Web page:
Arizona Supreme Court won’t hear Cyber Ninjas’ request to drop $50K per day penalty — for now

Maricopa County Superior Court Judge John Hannah

By Ryan Randazzo | Arizona Republic

The Arizona Supreme Court won’t review the $50,000 per day penalties a lower court imposed on the now-defunct Cyber Ninjas, at least not yet.

Cyber Ninjas was hit with the penalty by the Maricopa County Superior Court, and the company’s attorney Jack Wilenchik — who is now working for free because the company isn’t paying him — tried to skip the Court of Appeals and went right to the Supreme Court to seek relief earlier this week.

But for the second time, the Supreme Court told him in an order dated Thursday it won’t take up the issue of whether the company records are public and whether it should have to release them.

Meanwhile, penalties continue to accrue, and are at more than $2 million today.

The Supreme Court already declined to act on an appeal in the case in November when Cyber Ninjas filed a similar petition, before the fines were imposed. Its most recent order said the Arizona Court of Appeals was the proper venue to address whether the records are public.

Cyber Ninjas “has not adequately explained why it cannot initially seek relief from that court,” the Supreme Court wrote in its order.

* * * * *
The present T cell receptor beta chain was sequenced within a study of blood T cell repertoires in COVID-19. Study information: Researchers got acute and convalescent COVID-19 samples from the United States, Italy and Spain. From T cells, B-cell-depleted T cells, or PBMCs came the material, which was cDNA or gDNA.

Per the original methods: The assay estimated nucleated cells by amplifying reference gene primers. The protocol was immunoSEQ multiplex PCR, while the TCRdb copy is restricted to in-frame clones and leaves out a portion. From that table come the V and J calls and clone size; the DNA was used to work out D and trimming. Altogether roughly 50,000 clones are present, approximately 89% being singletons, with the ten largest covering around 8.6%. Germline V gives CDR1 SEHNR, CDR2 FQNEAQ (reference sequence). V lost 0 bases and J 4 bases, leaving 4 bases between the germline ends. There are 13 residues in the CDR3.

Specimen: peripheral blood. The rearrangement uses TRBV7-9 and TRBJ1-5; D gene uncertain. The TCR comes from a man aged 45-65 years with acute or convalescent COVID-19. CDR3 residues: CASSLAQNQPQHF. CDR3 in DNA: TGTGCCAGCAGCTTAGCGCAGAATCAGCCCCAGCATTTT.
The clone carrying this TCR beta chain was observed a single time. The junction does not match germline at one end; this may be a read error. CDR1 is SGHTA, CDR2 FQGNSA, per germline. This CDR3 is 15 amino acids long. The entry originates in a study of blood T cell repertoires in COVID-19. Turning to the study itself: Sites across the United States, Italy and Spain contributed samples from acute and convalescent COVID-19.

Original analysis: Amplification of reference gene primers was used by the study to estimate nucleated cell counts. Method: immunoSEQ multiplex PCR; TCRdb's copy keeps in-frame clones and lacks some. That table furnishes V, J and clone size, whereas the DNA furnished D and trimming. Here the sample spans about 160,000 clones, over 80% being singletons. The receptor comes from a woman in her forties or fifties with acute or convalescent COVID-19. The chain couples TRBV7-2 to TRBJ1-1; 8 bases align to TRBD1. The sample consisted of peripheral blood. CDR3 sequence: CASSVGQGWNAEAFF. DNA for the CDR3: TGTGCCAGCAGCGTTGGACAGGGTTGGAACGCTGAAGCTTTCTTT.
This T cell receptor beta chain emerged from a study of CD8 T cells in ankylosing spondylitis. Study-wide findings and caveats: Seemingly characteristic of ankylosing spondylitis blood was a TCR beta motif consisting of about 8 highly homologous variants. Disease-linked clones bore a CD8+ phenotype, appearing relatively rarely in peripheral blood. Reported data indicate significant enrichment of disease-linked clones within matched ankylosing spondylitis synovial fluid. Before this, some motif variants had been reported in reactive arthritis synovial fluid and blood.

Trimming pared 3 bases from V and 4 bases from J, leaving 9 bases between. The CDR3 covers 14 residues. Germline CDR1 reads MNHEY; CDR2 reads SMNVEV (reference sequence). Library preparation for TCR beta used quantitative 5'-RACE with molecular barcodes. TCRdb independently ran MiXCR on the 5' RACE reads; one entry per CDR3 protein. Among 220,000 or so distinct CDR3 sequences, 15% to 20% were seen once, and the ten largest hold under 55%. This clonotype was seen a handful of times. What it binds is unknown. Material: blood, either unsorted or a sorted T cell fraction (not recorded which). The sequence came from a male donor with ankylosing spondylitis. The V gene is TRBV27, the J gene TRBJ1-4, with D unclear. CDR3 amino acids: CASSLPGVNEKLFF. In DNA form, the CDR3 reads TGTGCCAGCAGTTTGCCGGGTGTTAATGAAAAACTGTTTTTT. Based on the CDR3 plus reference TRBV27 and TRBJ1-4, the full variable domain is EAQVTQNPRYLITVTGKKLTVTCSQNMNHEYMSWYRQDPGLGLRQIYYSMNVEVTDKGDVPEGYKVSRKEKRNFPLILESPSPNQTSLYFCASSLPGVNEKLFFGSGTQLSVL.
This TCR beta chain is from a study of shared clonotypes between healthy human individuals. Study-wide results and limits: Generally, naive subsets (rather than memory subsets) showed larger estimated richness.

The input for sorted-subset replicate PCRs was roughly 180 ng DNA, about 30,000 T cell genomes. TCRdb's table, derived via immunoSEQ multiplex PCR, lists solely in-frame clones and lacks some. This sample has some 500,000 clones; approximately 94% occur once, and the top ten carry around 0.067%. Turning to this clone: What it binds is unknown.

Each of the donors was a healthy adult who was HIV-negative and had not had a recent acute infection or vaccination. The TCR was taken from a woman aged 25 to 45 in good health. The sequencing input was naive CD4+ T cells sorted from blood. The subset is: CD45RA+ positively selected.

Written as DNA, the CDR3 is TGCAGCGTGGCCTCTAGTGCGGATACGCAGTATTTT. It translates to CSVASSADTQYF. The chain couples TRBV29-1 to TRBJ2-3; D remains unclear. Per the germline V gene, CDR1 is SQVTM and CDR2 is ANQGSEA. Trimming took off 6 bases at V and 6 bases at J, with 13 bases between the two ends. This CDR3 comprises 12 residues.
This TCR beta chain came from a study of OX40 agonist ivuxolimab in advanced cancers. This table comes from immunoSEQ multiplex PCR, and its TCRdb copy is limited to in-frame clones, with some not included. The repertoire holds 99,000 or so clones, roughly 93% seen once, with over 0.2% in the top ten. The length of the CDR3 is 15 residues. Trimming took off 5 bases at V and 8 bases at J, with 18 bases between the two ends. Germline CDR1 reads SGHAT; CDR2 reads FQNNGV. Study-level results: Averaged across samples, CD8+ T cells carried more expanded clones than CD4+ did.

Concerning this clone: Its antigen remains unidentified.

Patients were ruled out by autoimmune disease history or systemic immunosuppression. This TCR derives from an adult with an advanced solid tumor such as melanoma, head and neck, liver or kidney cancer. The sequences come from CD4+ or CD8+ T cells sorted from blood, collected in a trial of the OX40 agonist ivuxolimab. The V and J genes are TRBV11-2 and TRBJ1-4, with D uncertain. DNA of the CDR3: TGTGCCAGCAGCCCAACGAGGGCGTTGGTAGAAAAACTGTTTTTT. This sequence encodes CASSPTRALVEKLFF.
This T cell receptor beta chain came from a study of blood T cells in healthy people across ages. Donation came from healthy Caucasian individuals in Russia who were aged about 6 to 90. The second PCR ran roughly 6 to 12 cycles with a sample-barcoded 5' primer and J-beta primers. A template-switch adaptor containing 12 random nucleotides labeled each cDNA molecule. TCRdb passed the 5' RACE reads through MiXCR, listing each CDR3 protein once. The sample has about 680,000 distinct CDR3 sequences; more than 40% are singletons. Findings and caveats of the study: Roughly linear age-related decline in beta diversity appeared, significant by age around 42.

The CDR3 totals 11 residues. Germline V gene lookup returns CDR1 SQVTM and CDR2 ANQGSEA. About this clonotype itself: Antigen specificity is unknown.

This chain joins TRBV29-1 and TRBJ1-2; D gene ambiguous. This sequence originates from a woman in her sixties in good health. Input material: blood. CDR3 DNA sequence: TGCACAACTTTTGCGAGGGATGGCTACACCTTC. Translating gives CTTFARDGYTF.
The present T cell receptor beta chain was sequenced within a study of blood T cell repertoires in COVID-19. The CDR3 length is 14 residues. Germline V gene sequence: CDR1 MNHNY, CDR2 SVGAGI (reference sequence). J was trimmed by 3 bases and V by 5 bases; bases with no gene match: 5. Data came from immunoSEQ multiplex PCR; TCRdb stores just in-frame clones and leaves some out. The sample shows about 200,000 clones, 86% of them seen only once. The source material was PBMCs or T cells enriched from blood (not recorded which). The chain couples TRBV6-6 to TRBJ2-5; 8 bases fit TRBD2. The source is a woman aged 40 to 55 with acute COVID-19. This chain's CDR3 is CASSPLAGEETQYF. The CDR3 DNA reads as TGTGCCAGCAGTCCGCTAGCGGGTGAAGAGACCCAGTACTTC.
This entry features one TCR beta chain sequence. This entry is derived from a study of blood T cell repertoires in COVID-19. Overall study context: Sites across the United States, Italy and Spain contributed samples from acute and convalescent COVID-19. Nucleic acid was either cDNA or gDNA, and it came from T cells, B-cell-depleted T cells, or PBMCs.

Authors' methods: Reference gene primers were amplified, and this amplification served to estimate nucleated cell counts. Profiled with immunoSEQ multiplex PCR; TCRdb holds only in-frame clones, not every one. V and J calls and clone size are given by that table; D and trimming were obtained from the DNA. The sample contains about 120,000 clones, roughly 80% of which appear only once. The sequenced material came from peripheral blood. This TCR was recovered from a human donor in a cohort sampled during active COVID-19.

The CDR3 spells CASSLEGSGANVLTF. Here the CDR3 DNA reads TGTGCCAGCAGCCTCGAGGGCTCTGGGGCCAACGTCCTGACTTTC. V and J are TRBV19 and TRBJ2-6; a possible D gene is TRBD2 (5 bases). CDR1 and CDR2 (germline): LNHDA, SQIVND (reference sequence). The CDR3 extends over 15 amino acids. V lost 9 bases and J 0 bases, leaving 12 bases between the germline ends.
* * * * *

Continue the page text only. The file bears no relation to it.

Maricopa County Superior Court Judge John Hannah hit Cyber Ninjas with the lofty penalties in January because, he said, the company has continued to defy his orders to produce emails, text messages and other documents generated from the unusual “audit” of the Maricopa County 2020 election.

Republicans in the Arizona Senate hired Cyber Ninjas for the job.

The Arizona Republic requested the documents via the state’s Public Records Law. When that request was denied, The Republic sued Cyber Ninjas and the Senate in June. Separately, a left-leaning watchdog group called American Oversight sued the Senate for similar records.

What the Arizona Supreme Court said


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March 2022